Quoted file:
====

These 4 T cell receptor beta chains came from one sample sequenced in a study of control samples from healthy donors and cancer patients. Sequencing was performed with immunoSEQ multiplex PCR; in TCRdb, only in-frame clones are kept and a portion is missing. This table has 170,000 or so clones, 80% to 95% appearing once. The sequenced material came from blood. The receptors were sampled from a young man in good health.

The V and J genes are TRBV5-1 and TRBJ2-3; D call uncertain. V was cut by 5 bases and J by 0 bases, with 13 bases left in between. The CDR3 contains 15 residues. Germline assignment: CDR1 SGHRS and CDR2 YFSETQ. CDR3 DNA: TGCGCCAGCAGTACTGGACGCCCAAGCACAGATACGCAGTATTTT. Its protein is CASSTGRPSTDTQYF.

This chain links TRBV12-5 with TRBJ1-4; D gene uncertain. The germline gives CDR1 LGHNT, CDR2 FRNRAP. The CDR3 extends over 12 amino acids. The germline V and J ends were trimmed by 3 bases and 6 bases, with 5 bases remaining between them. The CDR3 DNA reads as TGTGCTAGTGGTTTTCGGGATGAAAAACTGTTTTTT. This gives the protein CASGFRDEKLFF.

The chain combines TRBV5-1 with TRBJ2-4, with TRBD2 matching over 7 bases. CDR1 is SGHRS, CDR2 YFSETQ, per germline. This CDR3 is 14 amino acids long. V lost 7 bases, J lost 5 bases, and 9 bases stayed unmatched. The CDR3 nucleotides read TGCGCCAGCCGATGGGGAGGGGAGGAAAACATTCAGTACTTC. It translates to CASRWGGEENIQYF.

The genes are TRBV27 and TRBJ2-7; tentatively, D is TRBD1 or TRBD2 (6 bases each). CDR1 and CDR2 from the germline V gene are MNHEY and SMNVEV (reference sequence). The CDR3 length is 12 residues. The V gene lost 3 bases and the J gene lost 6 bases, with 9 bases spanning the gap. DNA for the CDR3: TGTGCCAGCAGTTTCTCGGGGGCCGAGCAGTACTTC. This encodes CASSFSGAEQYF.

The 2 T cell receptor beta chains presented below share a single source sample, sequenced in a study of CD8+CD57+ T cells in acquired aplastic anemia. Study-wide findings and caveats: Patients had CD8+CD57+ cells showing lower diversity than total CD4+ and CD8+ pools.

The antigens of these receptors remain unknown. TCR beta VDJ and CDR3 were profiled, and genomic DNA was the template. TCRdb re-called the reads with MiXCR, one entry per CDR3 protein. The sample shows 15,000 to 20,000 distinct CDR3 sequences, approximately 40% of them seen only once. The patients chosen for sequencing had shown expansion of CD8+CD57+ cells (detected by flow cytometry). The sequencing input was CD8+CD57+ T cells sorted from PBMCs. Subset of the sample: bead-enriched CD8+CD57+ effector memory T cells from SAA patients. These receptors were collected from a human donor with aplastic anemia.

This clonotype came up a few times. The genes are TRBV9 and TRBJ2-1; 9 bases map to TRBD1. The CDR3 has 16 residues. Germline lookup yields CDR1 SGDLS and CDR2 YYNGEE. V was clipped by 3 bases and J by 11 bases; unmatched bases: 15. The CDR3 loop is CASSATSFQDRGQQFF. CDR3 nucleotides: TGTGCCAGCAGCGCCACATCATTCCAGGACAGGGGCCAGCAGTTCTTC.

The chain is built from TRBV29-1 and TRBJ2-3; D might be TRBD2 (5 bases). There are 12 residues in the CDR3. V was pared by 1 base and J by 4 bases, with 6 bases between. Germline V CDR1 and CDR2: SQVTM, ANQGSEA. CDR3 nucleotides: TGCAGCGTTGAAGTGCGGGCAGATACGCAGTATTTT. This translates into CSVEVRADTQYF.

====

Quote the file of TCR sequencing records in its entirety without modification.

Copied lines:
These 4 T cell receptor beta chains came from one sample sequenced in a study of control samples from healthy donors and cancer patients. Sequencing was performed with immunoSEQ multiplex PCR; in TCRdb, only in-frame clones are kept and a portion is missing. This table has 170,000 or so clones, 80% to 95% appearing once. The sequenced material came from blood. The receptors were sampled from a young man in good health.

The V and J genes are TRBV5-1 and TRBJ2-3; D call uncertain. V was cut by 5 bases and J by 0 bases, with 13 bases left in between. The CDR3 contains 15 residues. Germline assignment: CDR1 SGHRS and CDR2 YFSETQ. CDR3 DNA: TGCGCCAGCAGTACTGGACGCCCAAGCACAGATACGCAGTATTTT. Its protein is CASSTGRPSTDTQYF.

This chain links TRBV12-5 with TRBJ1-4; D gene uncertain. The germline gives CDR1 LGHNT, CDR2 FRNRAP. The CDR3 extends over 12 amino acids. The germline V and J ends were trimmed by 3 bases and 6 bases, with 5 bases remaining between them. The CDR3 DNA reads as TGTGCTAGTGGTTTTCGGGATGAAAAACTGTTTTTT. This gives the protein CASGFRDEKLFF.

The chain combines TRBV5-1 with TRBJ2-4, with TRBD2 matching over 7 bases. CDR1 is SGHRS, CDR2 YFSETQ, per germline. This CDR3 is 14 amino acids long. V lost 7 bases, J lost 5 bases, and 9 bases stayed unmatched. The CDR3 nucleotides read TGCGCCAGCCGATGGGGAGGGGAGGAAAACATTCAGTACTTC. It translates to CASRWGGEENIQYF.

The genes are TRBV27 and TRBJ2-7; tentatively, D is TRBD1 or TRBD2 (6 bases each). CDR1 and CDR2 from the germline V gene are MNHEY and SMNVEV (reference sequence). The CDR3 length is 12 residues. The V gene lost 3 bases and the J gene lost 6 bases, with 9 bases spanning the gap. DNA for the CDR3: TGTGCCAGCAGTTTCTCGGGGGCCGAGCAGTACTTC. This encodes CASSFSGAEQYF.

The 2 T cell receptor beta chains presented below share a single source sample, sequenced in a study of CD8+CD57+ T cells in acquired aplastic anemia. Study-wide findings and caveats: Patients had CD8+CD57+ cells showing lower diversity than total CD4+ and CD8+ pools.

The antigens of these receptors remain unknown. TCR beta VDJ and CDR3 were profiled, and genomic DNA was the template. TCRdb re-called the reads with MiXCR, one entry per CDR3 protein. The sample shows 15,000 to 20,000 distinct CDR3 sequences, approximately 40% of them seen only once. The patients chosen for sequencing had shown expansion of CD8+CD57+ cells (detected by flow cytometry). The sequencing input was CD8+CD57+ T cells sorted from PBMCs. Subset of the sample: bead-enriched CD8+CD57+ effector memory T cells from SAA patients. These receptors were collected from a human donor with aplastic anemia.

This clonotype came up a few times. The genes are TRBV9 and TRBJ2-1; 9 bases map to TRBD1. The CDR3 has 16 residues. Germline lookup yields CDR1 SGDLS and CDR2 YYNGEE. V was clipped by 3 bases and J by 11 bases; unmatched bases: 15. The CDR3 loop is CASSATSFQDRGQQFF. CDR3 nucleotides: TGTGCCAGCAGCGCCACATCATTCCAGGACAGGGGCCAGCAGTTCTTC.

The chain is built from TRBV29-1 and TRBJ2-3; D might be TRBD2 (5 bases). There are 12 residues in the CDR3. V was pared by 1 base and J by 4 bases, with 6 bases between. Germline V CDR1 and CDR2: SQVTM, ANQGSEA. CDR3 nucleotides: TGCAGCGTTGAAGTGCGGGCAGATACGCAGTATTTT. This translates into CSVEVRADTQYF.